Cast a glance at all the philosophical books in the world and you will find that it is only the philosophical and spiritual books of India that boldly call upon spiritual aspirants to come to them, and proclaim that they will show them the path leading to peace and happiness. This is the call of the Nath Pantha to all human spirits and the real power and greatness of this association lies in this.

Sri Matsyendranath

The figure of Sri Matsyendranath stands out with a unique magnificence and greatness against the background of these social conditions. Sri Matsyendranath, through the power of his great personality, dispelled the dense clouds of ignorance and superstition. The divine luster on his face and his persuasive and sweet speech attracted the hearts of all. There were no restrictions in approaching him. Everyone who approached him was absolutely sure that Sri Matsyendranath would show him the path to everlasting joy and happiness. What a shock was this to the Sanatanis, the followers of the path of rituals! Their temples and Maths began to be less and less frequented.

The first doctrine that was preached by Sri Matsyendranath was this: Everyone, whether a man or a woman and of whatever caste, had a birth-right to obtain knowledge regarding God. There was only one condition and that was that his prajna (power of understanding) must be ripened. He used to preach that anyone who understood the instability of all worldly things and who therefore was convinced that realization of God was the only means of acquiring happiness, was one whose prajna could be said to have been ripened. He used to proclaim loudly to all spiritual aspirants, “Oh ye restless human souls, come to me. I will give into your hands the key to everlasting happiness and will fix the seal of eternal joy on your hearts.”

The great Nath did not give learned lectures on Vedanta, nor did he ask people to read any religious books. The spiritual power of Sri Matsyendranath was very great. He understood the minds of his disciples and gave impetus to their wills by his own spiritual power and placed them on the path to Light. And then in course of time they attained Self-realization and were submerged in the ocean of joy.

Sri Gorakhnath and his successors

Sri Gorakhnath was the foremost of the disciples of Sri Matsyendranath. Hundreds of anecdotes have been told regarding this pair of guru and disciple. Sri Gorakhnath instructed a peasant who later on became well known as Adbanganath. Sri Gorakhnath instructed also Gahininath, who in his turn became the guru of Sri Nivrittinath, the guru and elder brother of the great Saint of Maharashtra, Sri Jnaneshwar. This was how the Nath Pantha became rooted in Maharashtra and spread its branches in different parts of it. Nivritti, Jnaneshwar, Eknath and other shining lights of the panth spread their beneficent effulgence all over the land of Maharashtra and made it blessed. The mind loses itself in contemplation of the wide-spread influence of this pantha and the far-reaching results achieved by it. It may be considered as a sign of the special divine grace vouchsafed to Maharashtra that its land has been blessed with the sacred imprints of the feet of such great saints and yogis.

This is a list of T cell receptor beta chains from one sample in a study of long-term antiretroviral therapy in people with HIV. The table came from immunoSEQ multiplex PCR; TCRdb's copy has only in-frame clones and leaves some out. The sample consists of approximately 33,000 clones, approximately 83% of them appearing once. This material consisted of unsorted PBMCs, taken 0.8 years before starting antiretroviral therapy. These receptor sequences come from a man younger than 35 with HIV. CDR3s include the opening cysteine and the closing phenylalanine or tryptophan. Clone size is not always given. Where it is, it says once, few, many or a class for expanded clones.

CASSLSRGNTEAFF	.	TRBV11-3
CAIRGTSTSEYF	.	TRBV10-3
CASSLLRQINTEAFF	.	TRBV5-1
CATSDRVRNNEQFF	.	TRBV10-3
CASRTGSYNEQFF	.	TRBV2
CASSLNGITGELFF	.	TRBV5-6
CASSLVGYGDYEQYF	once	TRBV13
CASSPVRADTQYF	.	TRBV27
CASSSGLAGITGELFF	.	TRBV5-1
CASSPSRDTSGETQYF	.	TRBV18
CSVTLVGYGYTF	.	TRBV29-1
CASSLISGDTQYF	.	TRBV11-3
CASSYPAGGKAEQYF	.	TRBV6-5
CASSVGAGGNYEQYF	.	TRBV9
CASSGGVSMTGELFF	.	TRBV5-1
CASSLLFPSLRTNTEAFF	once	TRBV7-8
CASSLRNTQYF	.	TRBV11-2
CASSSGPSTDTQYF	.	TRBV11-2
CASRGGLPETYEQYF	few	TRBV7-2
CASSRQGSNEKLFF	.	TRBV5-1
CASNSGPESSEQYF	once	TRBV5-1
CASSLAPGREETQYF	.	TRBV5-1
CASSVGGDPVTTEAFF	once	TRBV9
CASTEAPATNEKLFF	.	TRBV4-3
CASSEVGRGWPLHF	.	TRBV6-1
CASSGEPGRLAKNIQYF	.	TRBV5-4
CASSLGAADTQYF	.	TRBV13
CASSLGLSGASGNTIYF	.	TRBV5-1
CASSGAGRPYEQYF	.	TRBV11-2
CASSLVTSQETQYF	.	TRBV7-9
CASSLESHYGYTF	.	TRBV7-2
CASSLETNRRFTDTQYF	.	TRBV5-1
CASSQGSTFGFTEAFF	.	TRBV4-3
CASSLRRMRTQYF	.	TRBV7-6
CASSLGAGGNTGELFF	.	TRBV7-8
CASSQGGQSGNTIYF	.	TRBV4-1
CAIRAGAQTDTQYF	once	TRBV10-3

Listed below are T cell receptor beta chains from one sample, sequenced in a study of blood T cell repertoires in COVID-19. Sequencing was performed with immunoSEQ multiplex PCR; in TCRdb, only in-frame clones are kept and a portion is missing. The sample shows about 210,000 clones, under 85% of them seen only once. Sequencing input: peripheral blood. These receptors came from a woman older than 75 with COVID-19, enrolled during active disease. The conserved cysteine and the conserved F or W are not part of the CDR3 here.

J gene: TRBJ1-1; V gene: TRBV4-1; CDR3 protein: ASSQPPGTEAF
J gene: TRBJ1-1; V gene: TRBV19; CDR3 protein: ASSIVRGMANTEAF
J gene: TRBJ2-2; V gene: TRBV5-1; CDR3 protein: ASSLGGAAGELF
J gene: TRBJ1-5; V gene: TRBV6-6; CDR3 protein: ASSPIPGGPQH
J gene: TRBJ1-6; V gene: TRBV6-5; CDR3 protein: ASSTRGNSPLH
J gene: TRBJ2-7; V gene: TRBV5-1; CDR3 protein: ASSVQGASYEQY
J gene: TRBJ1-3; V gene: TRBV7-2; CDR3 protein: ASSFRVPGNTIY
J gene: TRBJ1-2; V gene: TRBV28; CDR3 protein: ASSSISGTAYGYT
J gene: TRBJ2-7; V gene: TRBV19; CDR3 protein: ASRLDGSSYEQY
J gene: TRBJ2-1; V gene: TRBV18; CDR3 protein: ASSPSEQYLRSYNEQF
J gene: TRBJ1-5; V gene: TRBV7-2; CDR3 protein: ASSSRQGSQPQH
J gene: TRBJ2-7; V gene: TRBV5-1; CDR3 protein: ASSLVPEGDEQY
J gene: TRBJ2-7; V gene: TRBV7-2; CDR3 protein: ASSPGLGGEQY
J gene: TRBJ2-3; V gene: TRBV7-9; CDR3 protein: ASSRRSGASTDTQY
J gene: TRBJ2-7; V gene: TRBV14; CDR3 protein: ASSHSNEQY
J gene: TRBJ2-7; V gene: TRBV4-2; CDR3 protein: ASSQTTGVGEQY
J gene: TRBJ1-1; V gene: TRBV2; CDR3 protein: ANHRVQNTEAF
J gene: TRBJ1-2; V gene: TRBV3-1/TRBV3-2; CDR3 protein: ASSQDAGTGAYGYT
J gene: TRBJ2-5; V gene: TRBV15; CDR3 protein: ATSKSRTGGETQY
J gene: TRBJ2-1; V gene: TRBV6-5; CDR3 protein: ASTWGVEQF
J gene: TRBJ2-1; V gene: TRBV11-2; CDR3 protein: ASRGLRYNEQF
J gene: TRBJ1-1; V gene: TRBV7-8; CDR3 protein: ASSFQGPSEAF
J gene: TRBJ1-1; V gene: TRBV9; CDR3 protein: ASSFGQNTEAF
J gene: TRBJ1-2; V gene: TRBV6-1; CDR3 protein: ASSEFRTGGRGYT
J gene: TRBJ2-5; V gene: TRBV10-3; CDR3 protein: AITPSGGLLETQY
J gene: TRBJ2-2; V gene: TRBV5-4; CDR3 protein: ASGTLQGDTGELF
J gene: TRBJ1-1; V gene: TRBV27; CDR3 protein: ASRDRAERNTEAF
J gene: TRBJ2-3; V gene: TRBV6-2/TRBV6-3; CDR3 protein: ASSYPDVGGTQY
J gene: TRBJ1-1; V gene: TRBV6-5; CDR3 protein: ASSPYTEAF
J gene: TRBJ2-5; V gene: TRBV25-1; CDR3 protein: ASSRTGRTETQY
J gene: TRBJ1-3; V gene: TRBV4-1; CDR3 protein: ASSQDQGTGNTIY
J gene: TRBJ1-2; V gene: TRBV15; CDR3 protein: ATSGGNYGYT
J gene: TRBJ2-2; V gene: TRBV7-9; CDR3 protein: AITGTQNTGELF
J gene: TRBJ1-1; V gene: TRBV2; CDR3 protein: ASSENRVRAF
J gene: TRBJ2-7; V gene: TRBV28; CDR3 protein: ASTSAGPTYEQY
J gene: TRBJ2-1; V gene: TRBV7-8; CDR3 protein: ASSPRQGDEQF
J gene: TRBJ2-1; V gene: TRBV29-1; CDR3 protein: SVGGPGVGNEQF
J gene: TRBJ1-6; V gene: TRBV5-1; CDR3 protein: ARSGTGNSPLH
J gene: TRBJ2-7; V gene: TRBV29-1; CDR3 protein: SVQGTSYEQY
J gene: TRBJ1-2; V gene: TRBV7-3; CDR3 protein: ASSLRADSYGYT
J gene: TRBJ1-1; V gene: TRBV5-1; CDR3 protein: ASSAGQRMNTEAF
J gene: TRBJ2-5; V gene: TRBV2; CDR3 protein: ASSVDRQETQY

Such is the greatness and power of the Nath Pantha. It gave rise to a succession of great personalities to guide humanity in achieving the highest goal of life and in attaining the highest bliss. This tradition of great personalities will be carried on in future to the end of time and pilgrims on the spiritual path will continue to be guided by the cheerful rays of these shining lights. Blessed indeed are they who get instruction from such sadgurus.

Next: Appendix Three: What and Why is a Sadguru–The Nath Tradition

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Chapters in the Soham Yoga, the Yoga of the Self:

Introduction to Soham Yoga
Soham Yoga: Its Theory and Practice